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  1. Photograph: Andrew Nawrocki
    Photograph: Andrew Nawrocki

    For their first Christmas together, the couple collected ornaments from Christkindlemart and hung them from this branch next to a cuckoo clock.

  2. Photograph: Andrew Nawrocki
    Photograph: Andrew Nawrocki

    These two beams of cabin wood were salvaged from Howard's mom's property in Michigan. He cleaned them up, placed them on wheels and created a big rustic coffee table.

  3. Photograph: Andrew Nawrocki
    Photograph: Andrew Nawrocki
  4. Photograph: Andrew Nawrocki
    Photograph: Andrew Nawrocki

    This authentic executioner's costume on a mannequin at the entrance to their apartment cost $500 on eBay. The old movie poster from Ghana for Anaconda, handpainted on a rice grain bag, was another eBay purchase, for Gallagher's birthday.

  5. Photograph: Andrew Nawrocki
    Photograph: Andrew Nawrocki

    Gallagher received this collection of antique perfume bottles from Howard's mom.

  6. Photograph: Andrew Nawrocki
    Photograph: Andrew Nawrocki

    Howard picked up this weathered picnic bench in Milwaukee and slapped it on top of his Buick to haul it home.

  7. Photograph: Andrew Nawrocki
    Photograph: Andrew Nawrocki
  8. Photograph: Andrew Nawrocki
    Photograph: Andrew Nawrocki
  9. Photograph: Andrew Nawrocki
    Photograph: Andrew Nawrocki
  10. Photograph: Andrew Nawrocki
    Photograph: Andrew Nawrocki

House call | A couple's apartment

A newly cohabiting couple marry their quirky, sometimes morbid collections in one home sweet home.


Some people spend hours poring over a West Elm catalog in search of the perfect home decor items. Others, like Josh Howard, comb through eBay and oddities shops looking for human skulls and executioners costumes.

RECOMMENDED: Chicago apartments guide

“I got these off eBay a few years ago when it was easier to get stuff like that,” Howard says, referencing the two skulls on the fireplace mantle in his living room. “They came in a box without a return address, and when I pulled them out, all this sand came pouring out. They were probably from a grave.”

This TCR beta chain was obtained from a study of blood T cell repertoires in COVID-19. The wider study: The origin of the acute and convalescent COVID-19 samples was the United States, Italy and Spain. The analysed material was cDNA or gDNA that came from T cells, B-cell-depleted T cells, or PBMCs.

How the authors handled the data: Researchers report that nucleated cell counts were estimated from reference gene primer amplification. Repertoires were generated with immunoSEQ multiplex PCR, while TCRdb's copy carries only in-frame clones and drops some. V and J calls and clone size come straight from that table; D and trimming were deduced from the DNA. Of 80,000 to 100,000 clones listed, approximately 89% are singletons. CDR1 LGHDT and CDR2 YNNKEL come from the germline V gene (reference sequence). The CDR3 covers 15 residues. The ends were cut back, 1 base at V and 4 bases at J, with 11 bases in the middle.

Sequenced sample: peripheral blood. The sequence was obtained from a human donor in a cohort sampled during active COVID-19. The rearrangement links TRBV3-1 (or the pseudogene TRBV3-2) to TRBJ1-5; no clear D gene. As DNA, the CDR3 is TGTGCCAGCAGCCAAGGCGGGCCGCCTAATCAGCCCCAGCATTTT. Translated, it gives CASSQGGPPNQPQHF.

One skull is in a glass cloche, and the other is dripping with candle wax, indicating that it’s doubled as a candleholder at least a few times. “It’s a good prop when he has his dude friends over,” Howard’s girlfriend and roommate, Katie Gallagher, chimes in.

That’s not to say skulls are the central design elements of Howard and Gallagher’s home in Ravenswood Manor, but in a way, how can two human skulls displayed in one’s apartment not be? Not to mention, between the real-life fossils and illustrated skeletons in art around the apartment, skulls appear to have become a household theme. Howard explains that it’s handy to have them around as a reference for his work as a tattoo artist.

Howard and Gallagher moved in together seven months ago, just two months after they started dating. “Our stuff matched perfectly,” Gallagher says. She liked his art collection, which he acquired largely through trades with artist friends, and the steady stream of sometimes valuable, often peculiar vintage hand-me-downs from Howard’s mom. He likes her consummate hostess tendencies, which means there’s ample seating in every room, warm lighting and pieces like fancy monogrammed highball glasses with a crystal decanter in the dining room. In school for small business development at DePaul University, Gallagher aspires to eventually open a bed
and breakfast.

Individually, they’ve done a lot of acquiring followed by necessary scaling back with their possessions over the years, and now that they’re cohabiting and settling down, they approach furniture shopping—as well as foraging—with a critical eye toward investment pieces. They’re buying the big pieces together, like the leather couch from Restoration Hardware that they chose two weeks after they met, and the ’50s metal desk from Carlos and Sarah’s Surplus of Options (3664 N Lincoln Ave, 773-827-1330).

“We always joke that neither of us remembers our first kiss because it happened seemingly without either of us knowing,” Gallagher says. “That is sort of how moving in together happened, too. All of a sudden we were looking at apartments… Now we’re able to take our time with the rest of our future.”

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